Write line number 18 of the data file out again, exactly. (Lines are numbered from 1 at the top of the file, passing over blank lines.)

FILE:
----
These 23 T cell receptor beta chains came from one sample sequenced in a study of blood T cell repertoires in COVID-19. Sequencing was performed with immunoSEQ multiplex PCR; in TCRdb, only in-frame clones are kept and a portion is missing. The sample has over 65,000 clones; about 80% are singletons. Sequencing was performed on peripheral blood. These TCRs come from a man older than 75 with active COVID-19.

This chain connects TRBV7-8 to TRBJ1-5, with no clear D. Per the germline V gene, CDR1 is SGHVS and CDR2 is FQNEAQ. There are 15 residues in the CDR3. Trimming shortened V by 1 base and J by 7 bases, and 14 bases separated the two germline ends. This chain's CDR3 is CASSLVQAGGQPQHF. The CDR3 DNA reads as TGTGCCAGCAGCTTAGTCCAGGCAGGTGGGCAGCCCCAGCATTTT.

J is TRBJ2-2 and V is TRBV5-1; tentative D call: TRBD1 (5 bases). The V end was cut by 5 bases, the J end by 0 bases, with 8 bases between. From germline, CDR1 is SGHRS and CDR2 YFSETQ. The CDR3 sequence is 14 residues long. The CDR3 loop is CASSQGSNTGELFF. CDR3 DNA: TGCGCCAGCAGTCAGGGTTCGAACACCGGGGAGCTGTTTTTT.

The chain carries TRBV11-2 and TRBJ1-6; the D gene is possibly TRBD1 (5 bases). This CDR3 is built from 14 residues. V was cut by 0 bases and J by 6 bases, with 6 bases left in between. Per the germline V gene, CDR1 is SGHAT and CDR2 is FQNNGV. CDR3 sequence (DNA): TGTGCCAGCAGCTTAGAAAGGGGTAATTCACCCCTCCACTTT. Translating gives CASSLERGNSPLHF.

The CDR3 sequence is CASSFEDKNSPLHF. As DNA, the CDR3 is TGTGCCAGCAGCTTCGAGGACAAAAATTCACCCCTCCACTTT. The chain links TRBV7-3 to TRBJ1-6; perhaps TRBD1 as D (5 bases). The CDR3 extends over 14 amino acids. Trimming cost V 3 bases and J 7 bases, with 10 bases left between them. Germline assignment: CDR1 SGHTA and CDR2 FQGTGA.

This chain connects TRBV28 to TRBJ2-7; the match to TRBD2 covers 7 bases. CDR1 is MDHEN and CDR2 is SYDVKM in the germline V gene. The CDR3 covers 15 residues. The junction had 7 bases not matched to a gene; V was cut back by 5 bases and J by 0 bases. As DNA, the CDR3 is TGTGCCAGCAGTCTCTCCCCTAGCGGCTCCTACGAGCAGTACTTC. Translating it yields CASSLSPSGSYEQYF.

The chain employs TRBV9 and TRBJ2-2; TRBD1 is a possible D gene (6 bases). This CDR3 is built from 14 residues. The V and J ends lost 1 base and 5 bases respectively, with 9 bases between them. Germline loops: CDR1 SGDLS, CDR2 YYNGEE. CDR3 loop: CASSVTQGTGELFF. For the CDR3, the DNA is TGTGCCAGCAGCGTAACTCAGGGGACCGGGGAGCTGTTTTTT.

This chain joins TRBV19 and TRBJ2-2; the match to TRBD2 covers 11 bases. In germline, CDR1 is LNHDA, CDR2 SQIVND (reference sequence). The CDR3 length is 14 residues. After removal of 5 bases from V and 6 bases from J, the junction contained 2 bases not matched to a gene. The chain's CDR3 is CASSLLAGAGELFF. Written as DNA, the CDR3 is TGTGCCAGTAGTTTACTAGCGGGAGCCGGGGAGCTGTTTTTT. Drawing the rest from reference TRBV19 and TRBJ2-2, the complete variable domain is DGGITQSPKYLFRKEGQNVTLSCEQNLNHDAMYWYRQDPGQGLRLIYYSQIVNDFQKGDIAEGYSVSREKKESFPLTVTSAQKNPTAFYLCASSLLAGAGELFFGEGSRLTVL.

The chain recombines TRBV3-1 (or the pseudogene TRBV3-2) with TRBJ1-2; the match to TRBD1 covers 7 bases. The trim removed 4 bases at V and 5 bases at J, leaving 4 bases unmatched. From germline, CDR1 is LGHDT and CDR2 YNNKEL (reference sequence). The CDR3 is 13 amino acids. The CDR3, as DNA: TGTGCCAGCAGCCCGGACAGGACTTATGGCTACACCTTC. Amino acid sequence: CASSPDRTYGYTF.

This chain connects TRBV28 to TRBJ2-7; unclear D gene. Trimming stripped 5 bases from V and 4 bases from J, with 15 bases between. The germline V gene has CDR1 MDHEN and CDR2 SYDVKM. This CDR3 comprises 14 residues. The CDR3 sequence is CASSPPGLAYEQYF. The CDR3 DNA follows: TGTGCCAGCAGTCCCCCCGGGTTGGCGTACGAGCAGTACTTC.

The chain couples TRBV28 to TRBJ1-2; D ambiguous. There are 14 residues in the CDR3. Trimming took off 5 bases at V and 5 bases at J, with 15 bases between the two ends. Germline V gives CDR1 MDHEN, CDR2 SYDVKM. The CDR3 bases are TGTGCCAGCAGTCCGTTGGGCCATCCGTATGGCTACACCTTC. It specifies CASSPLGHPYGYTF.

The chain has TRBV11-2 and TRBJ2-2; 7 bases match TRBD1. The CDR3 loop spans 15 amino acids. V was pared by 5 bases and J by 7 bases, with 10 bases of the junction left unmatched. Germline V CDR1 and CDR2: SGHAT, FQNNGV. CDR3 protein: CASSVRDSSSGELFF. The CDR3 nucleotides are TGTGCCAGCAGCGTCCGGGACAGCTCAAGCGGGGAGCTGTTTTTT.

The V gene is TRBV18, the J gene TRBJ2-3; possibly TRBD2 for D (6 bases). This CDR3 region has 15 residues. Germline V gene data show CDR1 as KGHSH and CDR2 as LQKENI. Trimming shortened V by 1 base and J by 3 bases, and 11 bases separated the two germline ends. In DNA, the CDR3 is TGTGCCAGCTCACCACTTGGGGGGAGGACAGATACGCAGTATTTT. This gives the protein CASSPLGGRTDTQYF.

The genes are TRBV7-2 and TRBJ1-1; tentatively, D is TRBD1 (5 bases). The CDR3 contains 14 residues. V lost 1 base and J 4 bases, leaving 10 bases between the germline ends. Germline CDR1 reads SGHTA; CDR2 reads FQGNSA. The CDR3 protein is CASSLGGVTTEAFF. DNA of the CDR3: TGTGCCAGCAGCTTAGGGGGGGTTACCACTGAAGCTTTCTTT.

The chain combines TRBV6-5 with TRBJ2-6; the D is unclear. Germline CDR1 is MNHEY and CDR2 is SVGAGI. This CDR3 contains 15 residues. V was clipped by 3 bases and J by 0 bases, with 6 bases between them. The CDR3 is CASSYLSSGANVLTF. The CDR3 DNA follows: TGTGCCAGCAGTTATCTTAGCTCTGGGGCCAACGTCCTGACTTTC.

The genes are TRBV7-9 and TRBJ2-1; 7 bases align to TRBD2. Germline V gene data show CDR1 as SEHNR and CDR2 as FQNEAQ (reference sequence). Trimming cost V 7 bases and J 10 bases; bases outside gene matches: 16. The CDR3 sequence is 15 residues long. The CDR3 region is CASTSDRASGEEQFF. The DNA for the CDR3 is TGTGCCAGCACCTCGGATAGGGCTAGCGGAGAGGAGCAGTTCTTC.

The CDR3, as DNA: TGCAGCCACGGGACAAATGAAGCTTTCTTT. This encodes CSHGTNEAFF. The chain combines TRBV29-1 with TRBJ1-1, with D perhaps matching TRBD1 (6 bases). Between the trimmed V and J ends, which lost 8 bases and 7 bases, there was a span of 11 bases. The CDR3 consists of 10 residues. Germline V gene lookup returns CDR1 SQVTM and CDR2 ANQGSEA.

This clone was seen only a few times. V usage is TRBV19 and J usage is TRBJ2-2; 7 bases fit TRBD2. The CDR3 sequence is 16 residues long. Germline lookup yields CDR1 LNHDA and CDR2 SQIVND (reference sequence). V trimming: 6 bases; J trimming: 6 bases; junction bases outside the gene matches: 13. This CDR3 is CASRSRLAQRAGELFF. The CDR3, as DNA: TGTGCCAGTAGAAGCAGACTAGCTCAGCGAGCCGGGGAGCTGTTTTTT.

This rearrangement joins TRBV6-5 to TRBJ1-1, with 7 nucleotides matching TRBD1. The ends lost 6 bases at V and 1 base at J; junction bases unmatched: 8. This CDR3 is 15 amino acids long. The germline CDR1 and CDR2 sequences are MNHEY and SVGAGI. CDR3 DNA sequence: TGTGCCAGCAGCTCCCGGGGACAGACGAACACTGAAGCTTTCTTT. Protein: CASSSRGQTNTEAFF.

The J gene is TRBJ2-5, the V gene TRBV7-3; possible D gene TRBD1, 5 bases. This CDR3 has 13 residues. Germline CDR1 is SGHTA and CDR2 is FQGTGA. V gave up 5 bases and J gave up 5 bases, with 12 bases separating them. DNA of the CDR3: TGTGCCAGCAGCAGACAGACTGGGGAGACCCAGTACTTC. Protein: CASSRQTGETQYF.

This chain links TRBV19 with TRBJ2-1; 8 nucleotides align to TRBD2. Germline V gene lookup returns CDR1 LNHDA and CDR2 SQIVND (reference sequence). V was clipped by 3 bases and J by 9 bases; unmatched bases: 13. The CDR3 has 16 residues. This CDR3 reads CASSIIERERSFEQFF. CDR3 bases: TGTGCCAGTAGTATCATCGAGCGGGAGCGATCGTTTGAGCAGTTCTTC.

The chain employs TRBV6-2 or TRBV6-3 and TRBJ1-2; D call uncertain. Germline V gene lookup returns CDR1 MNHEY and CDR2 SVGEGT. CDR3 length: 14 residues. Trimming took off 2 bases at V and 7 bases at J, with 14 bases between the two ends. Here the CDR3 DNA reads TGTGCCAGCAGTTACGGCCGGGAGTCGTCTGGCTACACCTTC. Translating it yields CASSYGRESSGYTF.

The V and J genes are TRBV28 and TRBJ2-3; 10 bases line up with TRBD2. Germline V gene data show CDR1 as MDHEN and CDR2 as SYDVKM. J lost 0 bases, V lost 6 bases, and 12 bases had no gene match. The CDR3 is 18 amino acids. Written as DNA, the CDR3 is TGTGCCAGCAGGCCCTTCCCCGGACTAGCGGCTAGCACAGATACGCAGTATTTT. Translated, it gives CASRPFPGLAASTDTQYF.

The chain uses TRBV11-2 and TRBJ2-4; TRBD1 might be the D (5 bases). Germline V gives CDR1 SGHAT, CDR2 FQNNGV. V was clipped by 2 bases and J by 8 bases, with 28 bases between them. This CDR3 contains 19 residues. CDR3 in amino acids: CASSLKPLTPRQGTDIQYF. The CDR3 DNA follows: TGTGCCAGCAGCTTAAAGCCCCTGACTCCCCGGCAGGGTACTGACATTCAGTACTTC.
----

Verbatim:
This clone was seen only a few times. V usage is TRBV19 and J usage is TRBJ2-2; 7 bases fit TRBD2. The CDR3 sequence is 16 residues long. Germline lookup yields CDR1 LNHDA and CDR2 SQIVND (reference sequence). V trimming: 6 bases; J trimming: 6 bases; junction bases outside the gene matches: 13. This CDR3 is CASRSRLAQRAGELFF. The CDR3, as DNA: TGTGCCAGTAGAAGCAGACTAGCTCAGCGAGCCGGGGAGCTGTTTTTT.